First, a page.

The continuing collapse only drove the situation further down. Those who had money in the bank wanted to take it out. The banks couldn’t handle the massive payouts and failed to provide the liquid assets they required. One by one banks continued to close their doors.

It seemed that the wrath of God was on the world economy- it extended further than the United States. The entire industrialized world was affected. International trade was strained as one of the fastest growing economies stagnated and was seemingly brought to nought.

The Times in Action

What Were the Solutions?

As the economic strain carried on, political leaders were forced to take action. Growth was sought from the bailing out of banks, as money was given to pay out business loans that were thought to bring more life to the economy by giving employers opportunities to expand. However, there was little to show.

The following presidential administration, that of Roosevelt, took a different course of action. The New Deal, the instating of the FDIC, SEC and Social Security amongst a variety of other social programs, as controversial they were, played a helping hand in the growth seen following 1933. However, the programs were not enough to account for the amount of growth needed to get out of the depression as soon as it happened- something else had to lend a hand.

WWII seemed to have come at the right time, at least in terms of job growth and the need for rising production and trade across the globe. Many countries, especially the United States, saw more growth in their GDPs after only  a few years and much more since then. More work, workers, production and a rising GDP. Things were looking up, though just at the beginning of the deadliest war in human history.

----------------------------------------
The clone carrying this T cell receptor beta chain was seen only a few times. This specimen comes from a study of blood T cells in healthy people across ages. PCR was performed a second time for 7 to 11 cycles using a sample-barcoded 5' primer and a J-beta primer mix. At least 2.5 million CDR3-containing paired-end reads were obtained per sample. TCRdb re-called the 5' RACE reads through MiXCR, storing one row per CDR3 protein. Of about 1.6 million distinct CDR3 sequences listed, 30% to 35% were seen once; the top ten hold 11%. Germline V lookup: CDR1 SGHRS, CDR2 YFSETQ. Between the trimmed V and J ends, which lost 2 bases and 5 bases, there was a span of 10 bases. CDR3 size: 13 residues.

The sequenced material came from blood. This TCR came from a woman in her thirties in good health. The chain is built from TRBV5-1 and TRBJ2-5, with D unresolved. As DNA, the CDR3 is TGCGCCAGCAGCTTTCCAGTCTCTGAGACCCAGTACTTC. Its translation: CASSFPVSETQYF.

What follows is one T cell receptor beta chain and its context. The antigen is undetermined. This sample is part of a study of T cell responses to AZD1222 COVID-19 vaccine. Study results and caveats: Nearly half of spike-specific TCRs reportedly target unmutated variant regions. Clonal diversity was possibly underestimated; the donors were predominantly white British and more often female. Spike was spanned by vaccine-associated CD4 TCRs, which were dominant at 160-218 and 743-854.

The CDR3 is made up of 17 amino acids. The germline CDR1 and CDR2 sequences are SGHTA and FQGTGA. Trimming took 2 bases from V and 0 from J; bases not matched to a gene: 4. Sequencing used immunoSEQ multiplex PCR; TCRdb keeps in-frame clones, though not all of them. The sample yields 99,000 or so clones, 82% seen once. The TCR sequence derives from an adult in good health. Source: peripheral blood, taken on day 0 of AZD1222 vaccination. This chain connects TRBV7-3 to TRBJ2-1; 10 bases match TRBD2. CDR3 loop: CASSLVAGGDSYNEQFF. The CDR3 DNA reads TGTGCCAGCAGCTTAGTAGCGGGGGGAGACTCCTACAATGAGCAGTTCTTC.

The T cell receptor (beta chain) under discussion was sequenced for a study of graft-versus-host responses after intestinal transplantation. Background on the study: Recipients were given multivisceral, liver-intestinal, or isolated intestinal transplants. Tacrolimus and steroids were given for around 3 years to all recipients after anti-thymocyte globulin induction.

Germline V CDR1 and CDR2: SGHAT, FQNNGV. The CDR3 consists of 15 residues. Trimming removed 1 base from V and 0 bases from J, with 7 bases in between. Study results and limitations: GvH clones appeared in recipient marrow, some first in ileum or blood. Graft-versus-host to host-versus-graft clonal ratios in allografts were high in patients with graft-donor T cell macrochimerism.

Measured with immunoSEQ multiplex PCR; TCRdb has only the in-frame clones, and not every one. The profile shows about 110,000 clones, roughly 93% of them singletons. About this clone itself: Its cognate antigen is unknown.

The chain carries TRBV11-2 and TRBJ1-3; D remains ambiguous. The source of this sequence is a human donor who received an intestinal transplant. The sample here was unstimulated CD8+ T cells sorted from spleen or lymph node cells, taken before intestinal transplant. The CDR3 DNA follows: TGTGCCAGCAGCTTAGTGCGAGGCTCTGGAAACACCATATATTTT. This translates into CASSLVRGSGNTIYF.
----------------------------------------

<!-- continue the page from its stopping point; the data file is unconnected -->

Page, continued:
However, just as the fall of the economy is not only attributed to the crash of 1929, the recovery cannot be fully attributed to the war or the economic policies alone. Just as the policies and mismanagement of money preceding the depression fueled the collapse, so the combination of policies and a dire need to fill the workforce fueled the rebound. 

How Can We Apply This to Today?

Having learned from the past, it seems as though a depression is not exactly likely, though still possible (especially in light of the economic state of our current day). The policies set in place during the great depression, and those added/modified since then, have helped to keep us out of that depressive state, and kept the great recession from advancing to the level of depression. However, inflationary market manipulation and unprecedented growth in value of certain assets can be warning signs of recessive trends.

The world economy is in a fascinating spot. Commodities are seemingly skyrocketing in value, central banks keep printing their fiat, and more fears of regulation and shutdown continue to add pressure to the political-economic scene. There’s a lot of fear, a lot of uncertainty, and various other obstacles to overcome such as natural disaster and pestilence. However, through the great depression, we can see that problems see some level of solution. Human beings are resilient and can overcome anything that life throws our way.  Though messy and not always the most well practiced in application of solutions, life finds a way. Resilience of humanity and frailty of economic activity are the two most important lessons to learn from the depression. May we beware, but hold hope for growth.


Written by SMH from on August 11, 2021